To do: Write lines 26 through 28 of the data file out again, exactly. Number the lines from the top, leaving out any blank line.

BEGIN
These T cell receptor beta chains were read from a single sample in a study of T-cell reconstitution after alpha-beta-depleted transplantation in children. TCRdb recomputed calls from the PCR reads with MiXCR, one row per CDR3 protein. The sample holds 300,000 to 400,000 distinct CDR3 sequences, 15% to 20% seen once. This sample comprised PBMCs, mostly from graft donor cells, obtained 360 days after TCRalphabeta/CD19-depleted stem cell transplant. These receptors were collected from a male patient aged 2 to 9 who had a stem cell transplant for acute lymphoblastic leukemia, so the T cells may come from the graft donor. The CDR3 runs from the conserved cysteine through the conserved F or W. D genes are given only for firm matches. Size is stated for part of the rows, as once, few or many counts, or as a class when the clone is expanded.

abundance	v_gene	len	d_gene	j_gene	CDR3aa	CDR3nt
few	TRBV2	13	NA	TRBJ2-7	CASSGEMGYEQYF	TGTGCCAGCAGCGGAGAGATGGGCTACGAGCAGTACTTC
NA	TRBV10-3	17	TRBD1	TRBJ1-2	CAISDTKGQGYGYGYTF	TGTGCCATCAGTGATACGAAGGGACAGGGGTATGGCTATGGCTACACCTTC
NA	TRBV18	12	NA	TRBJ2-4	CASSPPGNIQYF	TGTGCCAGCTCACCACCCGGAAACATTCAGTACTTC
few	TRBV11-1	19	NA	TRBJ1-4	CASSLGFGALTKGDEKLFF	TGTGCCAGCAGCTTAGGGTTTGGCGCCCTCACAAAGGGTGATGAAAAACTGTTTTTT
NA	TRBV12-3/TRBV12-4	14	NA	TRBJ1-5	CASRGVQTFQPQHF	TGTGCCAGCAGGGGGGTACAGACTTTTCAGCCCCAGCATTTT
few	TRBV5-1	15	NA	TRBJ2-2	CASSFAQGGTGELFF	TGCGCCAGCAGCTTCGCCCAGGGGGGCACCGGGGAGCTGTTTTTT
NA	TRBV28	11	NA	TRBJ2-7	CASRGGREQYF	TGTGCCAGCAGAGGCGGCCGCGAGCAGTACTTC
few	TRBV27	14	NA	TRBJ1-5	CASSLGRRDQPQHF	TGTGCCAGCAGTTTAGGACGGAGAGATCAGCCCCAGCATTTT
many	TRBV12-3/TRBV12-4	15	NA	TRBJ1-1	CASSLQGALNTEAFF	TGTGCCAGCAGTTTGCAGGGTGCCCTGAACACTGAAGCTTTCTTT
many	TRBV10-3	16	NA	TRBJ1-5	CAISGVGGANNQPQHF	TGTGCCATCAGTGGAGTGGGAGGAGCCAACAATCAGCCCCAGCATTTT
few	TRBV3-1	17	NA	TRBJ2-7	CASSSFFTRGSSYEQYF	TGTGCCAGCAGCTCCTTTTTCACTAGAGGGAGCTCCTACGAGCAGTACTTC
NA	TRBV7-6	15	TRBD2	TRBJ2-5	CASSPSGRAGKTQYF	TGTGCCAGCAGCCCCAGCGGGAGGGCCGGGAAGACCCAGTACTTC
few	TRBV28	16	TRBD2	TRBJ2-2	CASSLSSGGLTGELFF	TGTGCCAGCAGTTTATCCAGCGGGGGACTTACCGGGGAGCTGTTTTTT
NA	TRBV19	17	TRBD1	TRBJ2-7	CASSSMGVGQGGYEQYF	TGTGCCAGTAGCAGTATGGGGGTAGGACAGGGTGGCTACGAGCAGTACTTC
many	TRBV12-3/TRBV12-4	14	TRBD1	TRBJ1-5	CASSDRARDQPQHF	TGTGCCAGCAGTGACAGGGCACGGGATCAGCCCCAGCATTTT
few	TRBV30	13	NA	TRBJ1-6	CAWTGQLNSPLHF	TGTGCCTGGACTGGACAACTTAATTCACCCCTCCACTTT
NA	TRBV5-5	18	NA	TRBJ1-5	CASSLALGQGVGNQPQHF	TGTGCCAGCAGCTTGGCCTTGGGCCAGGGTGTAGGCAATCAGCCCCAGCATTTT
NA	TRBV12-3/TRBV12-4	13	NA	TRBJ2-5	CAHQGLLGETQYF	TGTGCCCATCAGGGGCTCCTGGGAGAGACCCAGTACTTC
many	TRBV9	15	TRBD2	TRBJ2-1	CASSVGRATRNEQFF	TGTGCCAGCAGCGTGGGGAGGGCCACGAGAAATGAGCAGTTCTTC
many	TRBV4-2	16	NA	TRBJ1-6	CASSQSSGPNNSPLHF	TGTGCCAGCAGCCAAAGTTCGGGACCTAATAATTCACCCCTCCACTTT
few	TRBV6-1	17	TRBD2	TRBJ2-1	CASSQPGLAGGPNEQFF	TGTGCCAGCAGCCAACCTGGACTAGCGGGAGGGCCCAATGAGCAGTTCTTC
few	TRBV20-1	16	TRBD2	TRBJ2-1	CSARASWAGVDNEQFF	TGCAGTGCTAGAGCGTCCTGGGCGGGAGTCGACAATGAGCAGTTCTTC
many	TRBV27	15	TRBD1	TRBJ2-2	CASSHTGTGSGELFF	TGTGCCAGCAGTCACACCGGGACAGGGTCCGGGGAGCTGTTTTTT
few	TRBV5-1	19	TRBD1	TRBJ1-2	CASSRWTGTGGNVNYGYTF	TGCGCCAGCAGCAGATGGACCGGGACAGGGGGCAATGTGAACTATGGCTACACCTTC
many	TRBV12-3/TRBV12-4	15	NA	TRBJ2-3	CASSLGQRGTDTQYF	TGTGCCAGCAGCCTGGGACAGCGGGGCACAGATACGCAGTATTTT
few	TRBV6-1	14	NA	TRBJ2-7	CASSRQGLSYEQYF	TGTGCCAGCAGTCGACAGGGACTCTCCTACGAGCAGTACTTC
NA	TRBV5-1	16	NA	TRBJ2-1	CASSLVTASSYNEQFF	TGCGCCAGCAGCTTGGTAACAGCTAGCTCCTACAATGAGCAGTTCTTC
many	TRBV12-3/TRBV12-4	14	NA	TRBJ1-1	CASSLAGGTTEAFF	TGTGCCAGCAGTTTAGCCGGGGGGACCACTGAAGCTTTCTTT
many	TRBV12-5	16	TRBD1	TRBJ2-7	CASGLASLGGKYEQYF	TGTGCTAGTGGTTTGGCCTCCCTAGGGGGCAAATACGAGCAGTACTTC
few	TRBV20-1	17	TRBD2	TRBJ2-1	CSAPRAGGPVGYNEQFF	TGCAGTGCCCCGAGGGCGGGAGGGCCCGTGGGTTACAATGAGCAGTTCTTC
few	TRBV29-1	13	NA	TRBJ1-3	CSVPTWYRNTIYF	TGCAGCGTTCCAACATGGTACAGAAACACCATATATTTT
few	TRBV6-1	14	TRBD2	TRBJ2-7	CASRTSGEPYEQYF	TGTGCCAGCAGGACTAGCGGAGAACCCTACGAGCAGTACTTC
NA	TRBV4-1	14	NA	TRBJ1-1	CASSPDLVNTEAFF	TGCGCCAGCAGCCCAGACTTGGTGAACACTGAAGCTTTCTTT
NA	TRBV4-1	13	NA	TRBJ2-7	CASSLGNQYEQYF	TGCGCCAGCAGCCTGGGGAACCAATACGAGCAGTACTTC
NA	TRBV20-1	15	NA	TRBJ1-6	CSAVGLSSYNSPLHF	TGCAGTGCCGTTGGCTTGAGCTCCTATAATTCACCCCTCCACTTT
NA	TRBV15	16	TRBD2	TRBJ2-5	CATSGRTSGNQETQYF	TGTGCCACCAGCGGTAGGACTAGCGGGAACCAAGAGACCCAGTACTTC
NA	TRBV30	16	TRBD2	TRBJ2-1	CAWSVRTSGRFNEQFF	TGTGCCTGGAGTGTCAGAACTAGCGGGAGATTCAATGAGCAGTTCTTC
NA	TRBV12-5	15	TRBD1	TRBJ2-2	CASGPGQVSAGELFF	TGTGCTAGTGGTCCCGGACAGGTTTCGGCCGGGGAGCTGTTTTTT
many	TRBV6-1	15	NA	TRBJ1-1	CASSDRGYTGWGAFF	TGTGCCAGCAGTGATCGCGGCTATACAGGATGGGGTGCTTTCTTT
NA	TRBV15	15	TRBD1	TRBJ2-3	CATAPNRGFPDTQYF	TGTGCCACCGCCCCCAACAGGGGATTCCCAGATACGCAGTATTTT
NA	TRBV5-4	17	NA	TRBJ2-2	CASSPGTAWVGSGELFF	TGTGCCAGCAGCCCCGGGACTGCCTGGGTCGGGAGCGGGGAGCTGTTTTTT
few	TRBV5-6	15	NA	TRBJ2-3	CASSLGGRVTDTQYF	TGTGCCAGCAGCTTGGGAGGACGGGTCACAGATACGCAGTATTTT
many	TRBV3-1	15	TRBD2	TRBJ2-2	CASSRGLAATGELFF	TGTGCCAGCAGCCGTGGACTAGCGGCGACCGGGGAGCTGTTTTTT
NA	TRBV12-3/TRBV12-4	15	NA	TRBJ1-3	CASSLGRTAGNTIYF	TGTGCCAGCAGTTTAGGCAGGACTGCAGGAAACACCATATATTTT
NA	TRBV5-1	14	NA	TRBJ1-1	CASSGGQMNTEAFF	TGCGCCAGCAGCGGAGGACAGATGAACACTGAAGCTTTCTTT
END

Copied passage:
few	TRBV5-1	19	TRBD1	TRBJ1-2	CASSRWTGTGGNVNYGYTF	TGCGCCAGCAGCAGATGGACCGGGACAGGGGGCAATGTGAACTATGGCTACACCTTC
many	TRBV12-3/TRBV12-4	15	NA	TRBJ2-3	CASSLGQRGTDTQYF	TGTGCCAGCAGCCTGGGACAGCGGGGCACAGATACGCAGTATTTT
few	TRBV6-1	14	NA	TRBJ2-7	CASSRQGLSYEQYF	TGTGCCAGCAGTCGACAGGGACTCTCCTACGAGCAGTACTTC